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Lookup NU author(s): Bruce Jaffray
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Purpose: Antegrade continent enema (ACE) procedures have been used as a treatment of constipation and soiling. Little is known about the long-term results of these procedures, particularly as patients progress into adulthood. This study presents the long-term outcomes of ACE in children, with follow up into adulthood, over a fifteen-year period.Methods: A prospective database of all consecutive procedures performed from 1998 to 2013 by a single surgeon in a regional centre was analysed. Operative details and follow up by both paediatric and adult clinicians and stoma nurses were included.Results: During the study period 203 ACE procedures were performed in children with a median age of 9 years 7 months (3-17). Indications included chronic idiopathic constipation (CIC) resistant to medical treatment in 62% of cases, anorectal malformation in 18%, spinal cord abnormalities in 9% and Hirschprung's in 7%. After an average follow-up of 5.5 years (0.5-15) 132 patients were still using their ACE. 113 (93%) regularly had a good result from the procedure, 8 a variable result and 1 poor. Soiling was prevented in 79 patients (75%), partially improved in 15 and persistent in 15. Over the study period 53 patients (26%) no longer used their ACE due to resolution of symptoms. In 32 of these patients the ACE was reversed at a median interval of 5 years from formation (1-12). In 17 cases (8%) the procedure failed with significant symptoms persisting. Four of these patients were reversed and a further 11 went on to have other procedures including 5 restorative pouches and 4 stomas. Of the patients that no longer required their ACE the majority (81%) had a pre-operative diagnosis of CIC. Only 7% of ACE procedures performed for CIC failed compared to 26% for spinal cord abnormalities.Conclusion: Many patients continue to use their ACE to good effect in long-term follow up. In this study over a quarter had resolution of their symptoms permitting reversal. This was more likely if they suffered idiopathic constipation. (C) 2014 Elsevier Inc. All rights reserved.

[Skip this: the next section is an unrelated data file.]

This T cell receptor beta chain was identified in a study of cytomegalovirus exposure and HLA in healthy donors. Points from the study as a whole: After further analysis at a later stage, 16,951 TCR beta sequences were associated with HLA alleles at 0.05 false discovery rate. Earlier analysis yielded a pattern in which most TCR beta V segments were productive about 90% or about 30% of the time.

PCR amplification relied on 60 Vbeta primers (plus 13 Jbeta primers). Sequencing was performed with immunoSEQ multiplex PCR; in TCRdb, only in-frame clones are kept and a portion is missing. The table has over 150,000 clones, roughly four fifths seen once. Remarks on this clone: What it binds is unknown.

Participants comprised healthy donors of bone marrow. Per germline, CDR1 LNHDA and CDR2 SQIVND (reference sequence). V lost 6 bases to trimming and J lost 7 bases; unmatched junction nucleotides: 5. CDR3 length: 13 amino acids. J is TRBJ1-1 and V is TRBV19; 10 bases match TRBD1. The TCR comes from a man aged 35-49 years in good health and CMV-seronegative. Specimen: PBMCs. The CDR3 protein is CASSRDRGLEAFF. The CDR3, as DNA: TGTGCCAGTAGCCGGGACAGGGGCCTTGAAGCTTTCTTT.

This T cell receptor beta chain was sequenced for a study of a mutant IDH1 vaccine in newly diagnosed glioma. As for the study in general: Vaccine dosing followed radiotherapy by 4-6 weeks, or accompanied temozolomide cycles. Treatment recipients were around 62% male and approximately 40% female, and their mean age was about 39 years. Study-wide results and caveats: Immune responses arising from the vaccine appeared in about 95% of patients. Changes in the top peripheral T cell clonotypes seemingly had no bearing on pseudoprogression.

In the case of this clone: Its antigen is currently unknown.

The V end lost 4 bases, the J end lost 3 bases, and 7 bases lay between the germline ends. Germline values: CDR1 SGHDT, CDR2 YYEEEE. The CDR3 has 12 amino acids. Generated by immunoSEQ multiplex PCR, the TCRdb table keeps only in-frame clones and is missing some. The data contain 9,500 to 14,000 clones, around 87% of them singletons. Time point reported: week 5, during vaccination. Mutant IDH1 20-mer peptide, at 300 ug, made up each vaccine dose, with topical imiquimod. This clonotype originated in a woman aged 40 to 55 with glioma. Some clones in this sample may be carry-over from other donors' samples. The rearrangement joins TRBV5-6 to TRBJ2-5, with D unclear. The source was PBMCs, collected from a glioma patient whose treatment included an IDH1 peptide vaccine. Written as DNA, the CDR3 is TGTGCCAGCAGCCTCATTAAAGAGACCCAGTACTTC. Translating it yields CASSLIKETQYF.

Author(s): Randall J, Coyne P, Jaffray B
Publication type: Article
Publication status: Published
Journal: Journal of Pediatric Surgery
Print publication date: 01/09/2014
Online publication date: 20/08/2014
Acceptance date: 27/02/2014
ISSN (print): 0022-3468
ISSN (electronic): 1531-5037
Publisher: W.B. Saunders Co.
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